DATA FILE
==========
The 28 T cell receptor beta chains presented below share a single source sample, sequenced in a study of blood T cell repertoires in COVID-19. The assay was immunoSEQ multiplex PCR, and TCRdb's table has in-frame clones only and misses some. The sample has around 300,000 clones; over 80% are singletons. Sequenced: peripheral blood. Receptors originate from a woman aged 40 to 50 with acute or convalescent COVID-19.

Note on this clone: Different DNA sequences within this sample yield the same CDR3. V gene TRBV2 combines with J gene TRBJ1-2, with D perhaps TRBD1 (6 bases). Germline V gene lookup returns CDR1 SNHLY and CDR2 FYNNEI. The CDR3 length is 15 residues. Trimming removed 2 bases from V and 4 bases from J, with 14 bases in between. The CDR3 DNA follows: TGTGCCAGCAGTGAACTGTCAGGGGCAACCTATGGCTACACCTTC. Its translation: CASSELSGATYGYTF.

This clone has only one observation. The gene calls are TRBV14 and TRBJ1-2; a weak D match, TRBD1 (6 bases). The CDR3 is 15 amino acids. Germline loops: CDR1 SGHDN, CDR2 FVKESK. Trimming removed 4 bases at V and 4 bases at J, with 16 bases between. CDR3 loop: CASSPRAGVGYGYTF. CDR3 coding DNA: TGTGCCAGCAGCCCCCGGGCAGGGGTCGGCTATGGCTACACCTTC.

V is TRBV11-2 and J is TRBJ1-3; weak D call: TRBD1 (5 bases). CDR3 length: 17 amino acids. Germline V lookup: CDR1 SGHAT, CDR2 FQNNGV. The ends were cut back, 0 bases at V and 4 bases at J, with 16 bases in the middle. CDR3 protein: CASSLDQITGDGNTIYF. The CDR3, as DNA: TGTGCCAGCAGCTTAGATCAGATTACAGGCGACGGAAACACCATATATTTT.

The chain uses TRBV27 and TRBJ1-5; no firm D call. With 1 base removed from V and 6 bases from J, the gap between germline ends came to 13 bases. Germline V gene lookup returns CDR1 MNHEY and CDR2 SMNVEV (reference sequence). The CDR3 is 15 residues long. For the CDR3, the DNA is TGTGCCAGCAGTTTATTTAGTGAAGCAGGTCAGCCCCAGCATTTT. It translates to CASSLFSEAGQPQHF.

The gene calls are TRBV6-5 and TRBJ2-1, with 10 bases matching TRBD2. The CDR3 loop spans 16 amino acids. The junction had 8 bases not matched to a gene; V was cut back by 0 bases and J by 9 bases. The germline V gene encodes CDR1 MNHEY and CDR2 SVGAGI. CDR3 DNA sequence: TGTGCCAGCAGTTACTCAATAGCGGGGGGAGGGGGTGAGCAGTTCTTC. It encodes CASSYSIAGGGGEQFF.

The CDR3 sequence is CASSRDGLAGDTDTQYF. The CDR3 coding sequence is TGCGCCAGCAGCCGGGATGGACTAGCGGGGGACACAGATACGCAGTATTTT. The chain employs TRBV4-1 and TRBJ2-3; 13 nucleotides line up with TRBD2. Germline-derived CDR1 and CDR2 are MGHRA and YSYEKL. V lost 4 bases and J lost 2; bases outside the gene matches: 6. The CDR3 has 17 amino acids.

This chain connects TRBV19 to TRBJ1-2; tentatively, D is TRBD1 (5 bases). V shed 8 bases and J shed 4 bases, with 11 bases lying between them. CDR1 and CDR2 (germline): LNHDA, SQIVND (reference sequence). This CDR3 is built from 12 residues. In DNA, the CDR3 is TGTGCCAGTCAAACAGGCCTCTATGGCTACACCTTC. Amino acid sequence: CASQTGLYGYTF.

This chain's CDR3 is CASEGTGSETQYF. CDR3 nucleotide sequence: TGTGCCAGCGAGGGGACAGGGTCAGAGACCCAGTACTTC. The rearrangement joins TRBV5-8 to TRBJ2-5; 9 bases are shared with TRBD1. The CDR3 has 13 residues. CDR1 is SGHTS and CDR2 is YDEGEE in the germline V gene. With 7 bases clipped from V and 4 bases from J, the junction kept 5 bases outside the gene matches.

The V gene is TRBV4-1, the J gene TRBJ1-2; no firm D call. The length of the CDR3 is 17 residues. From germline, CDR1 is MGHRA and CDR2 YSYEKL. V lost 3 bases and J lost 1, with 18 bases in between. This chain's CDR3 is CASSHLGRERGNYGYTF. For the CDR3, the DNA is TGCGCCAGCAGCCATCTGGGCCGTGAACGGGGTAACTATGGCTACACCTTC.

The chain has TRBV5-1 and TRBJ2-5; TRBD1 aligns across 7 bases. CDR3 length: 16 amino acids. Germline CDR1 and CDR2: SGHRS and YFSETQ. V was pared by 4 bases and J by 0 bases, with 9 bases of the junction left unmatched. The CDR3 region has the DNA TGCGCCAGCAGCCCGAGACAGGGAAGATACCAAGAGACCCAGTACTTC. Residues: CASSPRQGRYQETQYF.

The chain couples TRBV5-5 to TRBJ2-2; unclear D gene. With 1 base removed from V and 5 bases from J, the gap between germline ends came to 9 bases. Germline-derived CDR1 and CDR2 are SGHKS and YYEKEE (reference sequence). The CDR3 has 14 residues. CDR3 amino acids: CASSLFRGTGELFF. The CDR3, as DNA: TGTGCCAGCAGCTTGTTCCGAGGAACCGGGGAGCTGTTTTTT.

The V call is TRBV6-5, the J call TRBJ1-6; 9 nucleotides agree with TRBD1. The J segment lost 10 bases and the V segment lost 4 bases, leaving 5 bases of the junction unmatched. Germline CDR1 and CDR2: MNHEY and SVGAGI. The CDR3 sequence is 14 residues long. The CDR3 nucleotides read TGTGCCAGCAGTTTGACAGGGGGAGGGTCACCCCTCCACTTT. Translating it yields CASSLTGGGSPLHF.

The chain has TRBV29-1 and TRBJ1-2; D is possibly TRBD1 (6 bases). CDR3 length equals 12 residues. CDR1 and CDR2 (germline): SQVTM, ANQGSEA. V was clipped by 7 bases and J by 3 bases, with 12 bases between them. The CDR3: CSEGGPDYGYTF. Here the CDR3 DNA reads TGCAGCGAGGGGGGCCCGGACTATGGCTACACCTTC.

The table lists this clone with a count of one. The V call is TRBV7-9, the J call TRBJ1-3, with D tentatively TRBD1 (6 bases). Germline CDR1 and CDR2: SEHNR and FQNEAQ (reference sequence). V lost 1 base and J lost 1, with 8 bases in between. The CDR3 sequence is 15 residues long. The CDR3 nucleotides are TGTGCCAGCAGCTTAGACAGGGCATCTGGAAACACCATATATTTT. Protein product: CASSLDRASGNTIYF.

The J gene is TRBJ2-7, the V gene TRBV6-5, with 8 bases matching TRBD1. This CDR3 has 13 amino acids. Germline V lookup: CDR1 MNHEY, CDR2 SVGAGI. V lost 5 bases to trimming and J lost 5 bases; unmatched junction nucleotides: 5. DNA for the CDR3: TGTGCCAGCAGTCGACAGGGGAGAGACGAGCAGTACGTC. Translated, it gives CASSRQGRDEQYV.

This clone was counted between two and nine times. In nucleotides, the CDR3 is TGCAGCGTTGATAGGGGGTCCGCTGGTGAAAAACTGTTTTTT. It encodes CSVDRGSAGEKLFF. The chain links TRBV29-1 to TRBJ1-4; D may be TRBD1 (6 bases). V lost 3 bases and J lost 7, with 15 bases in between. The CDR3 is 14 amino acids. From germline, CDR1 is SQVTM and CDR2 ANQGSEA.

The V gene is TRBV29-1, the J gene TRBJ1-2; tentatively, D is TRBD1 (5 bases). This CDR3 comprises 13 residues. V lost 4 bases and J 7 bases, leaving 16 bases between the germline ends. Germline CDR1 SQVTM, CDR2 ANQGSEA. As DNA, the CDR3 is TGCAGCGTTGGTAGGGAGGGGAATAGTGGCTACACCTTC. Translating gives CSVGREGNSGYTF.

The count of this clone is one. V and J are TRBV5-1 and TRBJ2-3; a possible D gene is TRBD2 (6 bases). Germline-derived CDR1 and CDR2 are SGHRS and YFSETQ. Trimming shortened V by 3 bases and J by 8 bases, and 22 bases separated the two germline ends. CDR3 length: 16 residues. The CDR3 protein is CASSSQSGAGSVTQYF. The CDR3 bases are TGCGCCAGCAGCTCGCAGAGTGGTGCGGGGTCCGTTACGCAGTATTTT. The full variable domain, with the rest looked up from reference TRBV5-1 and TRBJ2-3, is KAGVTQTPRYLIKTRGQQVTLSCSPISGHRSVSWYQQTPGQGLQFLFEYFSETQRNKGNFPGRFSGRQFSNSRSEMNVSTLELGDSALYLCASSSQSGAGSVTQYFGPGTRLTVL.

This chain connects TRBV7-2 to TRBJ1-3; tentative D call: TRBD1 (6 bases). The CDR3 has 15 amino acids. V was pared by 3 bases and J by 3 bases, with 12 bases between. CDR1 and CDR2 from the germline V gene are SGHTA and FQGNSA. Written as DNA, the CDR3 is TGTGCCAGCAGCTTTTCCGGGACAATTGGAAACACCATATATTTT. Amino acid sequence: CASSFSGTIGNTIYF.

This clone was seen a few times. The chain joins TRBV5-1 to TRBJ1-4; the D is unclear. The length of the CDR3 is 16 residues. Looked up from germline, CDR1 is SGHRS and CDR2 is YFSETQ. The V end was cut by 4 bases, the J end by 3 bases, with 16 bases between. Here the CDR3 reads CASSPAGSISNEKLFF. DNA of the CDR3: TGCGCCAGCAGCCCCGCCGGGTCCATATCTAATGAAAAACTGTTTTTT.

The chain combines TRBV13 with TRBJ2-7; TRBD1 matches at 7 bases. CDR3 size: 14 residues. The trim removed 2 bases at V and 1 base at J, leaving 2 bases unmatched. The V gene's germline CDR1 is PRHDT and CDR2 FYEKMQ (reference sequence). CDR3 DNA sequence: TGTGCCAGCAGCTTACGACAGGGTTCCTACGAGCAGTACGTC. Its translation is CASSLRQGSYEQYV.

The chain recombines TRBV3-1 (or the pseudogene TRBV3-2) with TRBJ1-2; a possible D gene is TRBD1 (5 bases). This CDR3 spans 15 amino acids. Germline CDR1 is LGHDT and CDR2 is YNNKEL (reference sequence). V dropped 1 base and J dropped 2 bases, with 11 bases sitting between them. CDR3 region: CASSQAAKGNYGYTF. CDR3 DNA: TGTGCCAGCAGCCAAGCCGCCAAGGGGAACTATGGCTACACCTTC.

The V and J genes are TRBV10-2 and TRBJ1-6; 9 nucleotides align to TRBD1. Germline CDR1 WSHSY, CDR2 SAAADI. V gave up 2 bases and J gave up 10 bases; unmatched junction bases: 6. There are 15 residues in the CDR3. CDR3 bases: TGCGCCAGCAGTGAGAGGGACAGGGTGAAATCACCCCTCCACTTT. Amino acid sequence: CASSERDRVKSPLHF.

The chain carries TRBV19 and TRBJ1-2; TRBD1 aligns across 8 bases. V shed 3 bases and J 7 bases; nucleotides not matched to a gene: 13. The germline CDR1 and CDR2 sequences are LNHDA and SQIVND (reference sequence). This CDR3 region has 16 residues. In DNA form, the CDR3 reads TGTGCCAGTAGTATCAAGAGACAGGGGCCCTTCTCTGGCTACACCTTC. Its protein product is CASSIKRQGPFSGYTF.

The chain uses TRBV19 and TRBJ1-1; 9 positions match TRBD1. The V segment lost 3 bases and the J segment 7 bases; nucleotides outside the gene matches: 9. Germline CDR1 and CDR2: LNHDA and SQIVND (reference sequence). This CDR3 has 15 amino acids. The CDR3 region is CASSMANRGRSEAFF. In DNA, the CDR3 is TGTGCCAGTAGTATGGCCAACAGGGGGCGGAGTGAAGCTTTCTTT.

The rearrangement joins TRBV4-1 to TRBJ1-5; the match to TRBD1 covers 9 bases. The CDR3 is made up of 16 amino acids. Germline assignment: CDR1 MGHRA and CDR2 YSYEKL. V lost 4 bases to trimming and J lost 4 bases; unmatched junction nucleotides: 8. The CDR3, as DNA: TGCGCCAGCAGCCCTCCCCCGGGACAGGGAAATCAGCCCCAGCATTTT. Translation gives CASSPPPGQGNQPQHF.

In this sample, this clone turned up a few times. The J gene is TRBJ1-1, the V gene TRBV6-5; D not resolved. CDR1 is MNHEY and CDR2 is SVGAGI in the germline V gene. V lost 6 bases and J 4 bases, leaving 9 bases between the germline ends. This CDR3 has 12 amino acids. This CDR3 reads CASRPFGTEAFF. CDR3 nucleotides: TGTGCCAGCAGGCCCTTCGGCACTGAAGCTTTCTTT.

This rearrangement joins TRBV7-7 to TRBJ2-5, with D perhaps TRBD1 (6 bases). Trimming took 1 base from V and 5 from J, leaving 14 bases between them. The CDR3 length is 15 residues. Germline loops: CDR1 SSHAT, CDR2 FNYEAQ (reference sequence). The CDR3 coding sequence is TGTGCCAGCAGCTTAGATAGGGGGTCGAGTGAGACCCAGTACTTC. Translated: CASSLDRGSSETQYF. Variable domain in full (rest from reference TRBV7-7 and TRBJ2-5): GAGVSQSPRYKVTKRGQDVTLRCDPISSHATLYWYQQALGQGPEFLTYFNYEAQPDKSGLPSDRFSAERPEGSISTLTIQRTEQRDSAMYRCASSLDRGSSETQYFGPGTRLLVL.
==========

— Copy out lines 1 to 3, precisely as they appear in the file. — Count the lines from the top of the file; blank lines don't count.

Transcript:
The 28 T cell receptor beta chains presented below share a single source sample, sequenced in a study of blood T cell repertoires in COVID-19. The assay was immunoSEQ multiplex PCR, and TCRdb's table has in-frame clones only and misses some. The sample has around 300,000 clones; over 80% are singletons. Sequenced: peripheral blood. Receptors originate from a woman aged 40 to 50 with acute or convalescent COVID-19.

Note on this clone: Different DNA sequences within this sample yield the same CDR3. V gene TRBV2 combines with J gene TRBJ1-2, with D perhaps TRBD1 (6 bases). Germline V gene lookup returns CDR1 SNHLY and CDR2 FYNNEI. The CDR3 length is 15 residues. Trimming removed 2 bases from V and 4 bases from J, with 14 bases in between. The CDR3 DNA follows: TGTGCCAGCAGTGAACTGTCAGGGGCAACCTATGGCTACACCTTC. Its translation: CASSELSGATYGYTF.

This clone has only one observation. The gene calls are TRBV14 and TRBJ1-2; a weak D match, TRBD1 (6 bases). The CDR3 is 15 amino acids. Germline loops: CDR1 SGHDN, CDR2 FVKESK. Trimming removed 4 bases at V and 4 bases at J, with 16 bases between. CDR3 loop: CASSPRAGVGYGYTF. CDR3 coding DNA: TGTGCCAGCAGCCCCCGGGCAGGGGTCGGCTATGGCTACACCTTC.